The Big Book of Dashboards

Twenty-eight real-world dashboards show how solid design can illuminate your business data.

The Big Book of Dashboards is- well- a really big book of dashboards. 448 pages of them. Steve Wexler, Jeffrey Shaffer, and Andy Cotgreave- all household names in the Tableau community- have produced a book that is both beautiful and useful, just like the visualizations that they write about.

The book is divided into three parts. The first part is a single chapter entitled Data Visualization: A Primer that reviews terminology and sets the stage for what’s to come.

The second part of the book is the heart of the book and lends the book its name. Twenty-eight dashboards, each described in its own chapter. You’ll learn why a particular dashboard “works”. Sometimes you’ll learn why it doesn’t work as well as it should. The three authors even critique each other’s work, which is like being a fly on the wall of a design review.

Part three of the book is called Succeeding in the Real World and is filled with practical advice, including how to deal with users that want something “cool” instead of useful. Or- heaven forbid- a pie chart.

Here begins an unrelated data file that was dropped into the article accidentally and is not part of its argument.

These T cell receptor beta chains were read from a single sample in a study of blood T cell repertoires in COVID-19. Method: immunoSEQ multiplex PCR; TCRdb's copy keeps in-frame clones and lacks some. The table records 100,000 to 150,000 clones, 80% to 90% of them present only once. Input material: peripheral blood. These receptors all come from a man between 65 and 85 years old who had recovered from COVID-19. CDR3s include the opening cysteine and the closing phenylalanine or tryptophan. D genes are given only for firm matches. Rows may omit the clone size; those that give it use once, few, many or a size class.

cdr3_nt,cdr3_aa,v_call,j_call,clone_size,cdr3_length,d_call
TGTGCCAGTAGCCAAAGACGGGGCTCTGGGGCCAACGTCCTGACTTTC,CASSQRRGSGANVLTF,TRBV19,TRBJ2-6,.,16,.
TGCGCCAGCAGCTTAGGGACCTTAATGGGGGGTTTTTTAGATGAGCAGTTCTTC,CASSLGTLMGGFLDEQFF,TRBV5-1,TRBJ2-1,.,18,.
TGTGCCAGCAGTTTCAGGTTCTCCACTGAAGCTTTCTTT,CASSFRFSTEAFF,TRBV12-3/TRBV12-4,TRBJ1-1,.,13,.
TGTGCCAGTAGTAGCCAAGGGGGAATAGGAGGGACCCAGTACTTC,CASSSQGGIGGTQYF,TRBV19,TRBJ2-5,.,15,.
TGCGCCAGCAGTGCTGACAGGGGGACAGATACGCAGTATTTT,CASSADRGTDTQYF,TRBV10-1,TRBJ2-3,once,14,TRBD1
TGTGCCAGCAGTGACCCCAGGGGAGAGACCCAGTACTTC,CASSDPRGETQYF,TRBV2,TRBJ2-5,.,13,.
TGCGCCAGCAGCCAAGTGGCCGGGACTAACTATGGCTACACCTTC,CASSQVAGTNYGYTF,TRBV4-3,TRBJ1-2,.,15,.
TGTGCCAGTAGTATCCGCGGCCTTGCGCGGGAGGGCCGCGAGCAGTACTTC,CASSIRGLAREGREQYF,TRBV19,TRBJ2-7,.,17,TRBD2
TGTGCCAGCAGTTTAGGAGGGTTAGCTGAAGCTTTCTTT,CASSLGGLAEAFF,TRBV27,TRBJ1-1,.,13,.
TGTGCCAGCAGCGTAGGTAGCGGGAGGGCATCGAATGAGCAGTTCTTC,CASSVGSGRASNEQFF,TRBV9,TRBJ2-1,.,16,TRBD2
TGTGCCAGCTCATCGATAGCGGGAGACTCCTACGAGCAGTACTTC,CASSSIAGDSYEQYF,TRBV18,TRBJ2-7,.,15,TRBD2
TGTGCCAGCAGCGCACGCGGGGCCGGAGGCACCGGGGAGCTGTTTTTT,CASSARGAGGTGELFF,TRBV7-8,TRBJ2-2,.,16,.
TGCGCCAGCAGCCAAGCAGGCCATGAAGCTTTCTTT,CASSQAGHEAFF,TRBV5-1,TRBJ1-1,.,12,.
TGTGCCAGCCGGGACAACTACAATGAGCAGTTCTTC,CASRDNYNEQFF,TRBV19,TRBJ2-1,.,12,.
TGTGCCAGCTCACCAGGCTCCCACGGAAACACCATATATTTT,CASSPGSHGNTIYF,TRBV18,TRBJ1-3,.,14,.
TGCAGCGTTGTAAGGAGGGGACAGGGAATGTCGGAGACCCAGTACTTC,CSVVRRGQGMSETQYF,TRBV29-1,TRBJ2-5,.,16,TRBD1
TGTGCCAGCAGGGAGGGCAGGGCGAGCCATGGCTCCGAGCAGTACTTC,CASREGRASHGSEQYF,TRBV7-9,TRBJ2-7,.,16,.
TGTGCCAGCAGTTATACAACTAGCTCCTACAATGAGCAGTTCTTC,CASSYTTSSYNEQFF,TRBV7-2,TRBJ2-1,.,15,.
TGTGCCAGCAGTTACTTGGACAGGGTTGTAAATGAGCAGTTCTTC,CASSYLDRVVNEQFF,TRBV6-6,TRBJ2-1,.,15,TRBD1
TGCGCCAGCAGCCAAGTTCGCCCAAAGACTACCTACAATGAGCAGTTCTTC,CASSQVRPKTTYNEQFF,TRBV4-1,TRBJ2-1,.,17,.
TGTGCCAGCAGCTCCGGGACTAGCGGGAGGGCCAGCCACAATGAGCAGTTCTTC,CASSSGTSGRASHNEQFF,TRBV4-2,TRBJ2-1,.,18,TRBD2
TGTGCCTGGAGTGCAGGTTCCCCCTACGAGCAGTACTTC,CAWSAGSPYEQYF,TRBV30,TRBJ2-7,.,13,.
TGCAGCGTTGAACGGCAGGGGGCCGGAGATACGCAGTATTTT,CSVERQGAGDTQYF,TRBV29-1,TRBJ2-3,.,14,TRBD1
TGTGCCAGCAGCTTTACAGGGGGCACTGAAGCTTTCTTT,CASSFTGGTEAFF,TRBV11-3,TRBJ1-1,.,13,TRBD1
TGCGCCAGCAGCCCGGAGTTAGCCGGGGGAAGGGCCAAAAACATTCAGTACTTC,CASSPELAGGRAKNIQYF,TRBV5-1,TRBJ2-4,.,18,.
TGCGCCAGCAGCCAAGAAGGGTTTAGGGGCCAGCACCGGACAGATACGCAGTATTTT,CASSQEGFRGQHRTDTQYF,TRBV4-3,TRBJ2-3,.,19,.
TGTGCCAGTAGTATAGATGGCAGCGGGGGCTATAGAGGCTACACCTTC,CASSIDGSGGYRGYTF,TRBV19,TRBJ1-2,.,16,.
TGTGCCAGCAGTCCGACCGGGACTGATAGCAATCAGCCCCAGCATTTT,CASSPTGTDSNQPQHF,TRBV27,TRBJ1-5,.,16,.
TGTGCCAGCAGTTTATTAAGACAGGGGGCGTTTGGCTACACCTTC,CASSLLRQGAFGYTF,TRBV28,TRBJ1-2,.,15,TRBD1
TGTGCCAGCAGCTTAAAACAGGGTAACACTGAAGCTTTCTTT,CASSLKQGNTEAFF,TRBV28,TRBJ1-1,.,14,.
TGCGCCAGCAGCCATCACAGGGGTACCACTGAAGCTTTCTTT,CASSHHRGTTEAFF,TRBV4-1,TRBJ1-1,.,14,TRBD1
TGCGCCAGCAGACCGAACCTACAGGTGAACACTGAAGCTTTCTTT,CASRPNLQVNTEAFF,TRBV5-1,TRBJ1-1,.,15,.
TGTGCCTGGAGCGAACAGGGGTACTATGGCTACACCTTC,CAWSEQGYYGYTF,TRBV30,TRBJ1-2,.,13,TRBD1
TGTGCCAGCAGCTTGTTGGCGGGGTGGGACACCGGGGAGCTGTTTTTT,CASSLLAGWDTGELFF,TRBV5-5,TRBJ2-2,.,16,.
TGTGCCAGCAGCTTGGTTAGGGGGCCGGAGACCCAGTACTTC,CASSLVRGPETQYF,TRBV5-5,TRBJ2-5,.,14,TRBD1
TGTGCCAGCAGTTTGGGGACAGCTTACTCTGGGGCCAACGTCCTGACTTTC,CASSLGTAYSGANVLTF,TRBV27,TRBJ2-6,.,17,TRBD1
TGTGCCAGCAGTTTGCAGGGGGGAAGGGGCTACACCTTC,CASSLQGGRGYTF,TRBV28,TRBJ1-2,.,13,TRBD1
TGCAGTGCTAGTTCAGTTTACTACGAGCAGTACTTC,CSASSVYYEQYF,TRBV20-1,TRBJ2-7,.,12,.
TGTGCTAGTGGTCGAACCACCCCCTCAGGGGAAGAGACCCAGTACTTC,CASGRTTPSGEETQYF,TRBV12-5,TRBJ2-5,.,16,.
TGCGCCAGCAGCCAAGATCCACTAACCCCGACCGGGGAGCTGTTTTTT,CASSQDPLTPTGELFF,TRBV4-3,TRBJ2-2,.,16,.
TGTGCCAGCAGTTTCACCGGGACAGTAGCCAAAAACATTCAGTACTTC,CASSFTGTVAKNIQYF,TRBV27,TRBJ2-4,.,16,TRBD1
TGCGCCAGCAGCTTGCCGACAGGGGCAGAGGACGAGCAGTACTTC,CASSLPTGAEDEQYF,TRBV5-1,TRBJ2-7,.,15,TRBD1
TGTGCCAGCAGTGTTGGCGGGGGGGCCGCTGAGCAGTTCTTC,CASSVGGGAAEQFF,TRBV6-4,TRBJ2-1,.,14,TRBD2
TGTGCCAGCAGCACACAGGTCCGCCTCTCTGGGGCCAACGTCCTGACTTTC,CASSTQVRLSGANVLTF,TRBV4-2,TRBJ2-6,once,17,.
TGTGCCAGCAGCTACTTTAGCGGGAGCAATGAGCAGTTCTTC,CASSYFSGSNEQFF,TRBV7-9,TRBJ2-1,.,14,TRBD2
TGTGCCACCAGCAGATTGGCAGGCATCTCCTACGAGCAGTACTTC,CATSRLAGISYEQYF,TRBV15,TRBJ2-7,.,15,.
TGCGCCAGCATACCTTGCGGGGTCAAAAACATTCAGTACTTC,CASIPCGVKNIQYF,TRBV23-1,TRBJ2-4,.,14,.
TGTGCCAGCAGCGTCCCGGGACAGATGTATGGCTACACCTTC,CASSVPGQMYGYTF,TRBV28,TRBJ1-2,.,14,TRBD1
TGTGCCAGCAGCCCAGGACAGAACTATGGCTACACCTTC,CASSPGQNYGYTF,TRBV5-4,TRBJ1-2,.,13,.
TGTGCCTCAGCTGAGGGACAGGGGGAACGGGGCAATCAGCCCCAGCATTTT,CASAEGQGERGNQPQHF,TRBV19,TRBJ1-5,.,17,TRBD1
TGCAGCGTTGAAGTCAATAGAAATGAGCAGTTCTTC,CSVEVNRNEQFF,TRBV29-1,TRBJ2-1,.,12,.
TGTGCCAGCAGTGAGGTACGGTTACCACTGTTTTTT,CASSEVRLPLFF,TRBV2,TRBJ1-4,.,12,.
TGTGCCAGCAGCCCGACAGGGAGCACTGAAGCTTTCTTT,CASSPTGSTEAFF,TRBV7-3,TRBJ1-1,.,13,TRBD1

The Big Book of Dashboards

Not only are many of the dashboards visually stunning, the book design is beautiful to behold. You’ll probably learn as much about things like color, typography and whitespace from the book itself as much as the dashboards contained within.

The book is written by three Tableau experts, but it is not a “Tableau book”. If you’re looking for a “How do I do that in Tableau” book, there are plenty of those on the market. The focus here is elegantly solving business problems through design, regardless of what tools you use. And yet, I really hope that the product management team at SAP will flip through this book and ask “can our product do that”? As a practical “cookbook”, this book will fit comfortably on your shelf in between the more abstract writing of authors like Stephen Few and the practical “tool-centric” guides from your preferred software vendor. Although I imagine it will get too much use to simply remain on a shelf.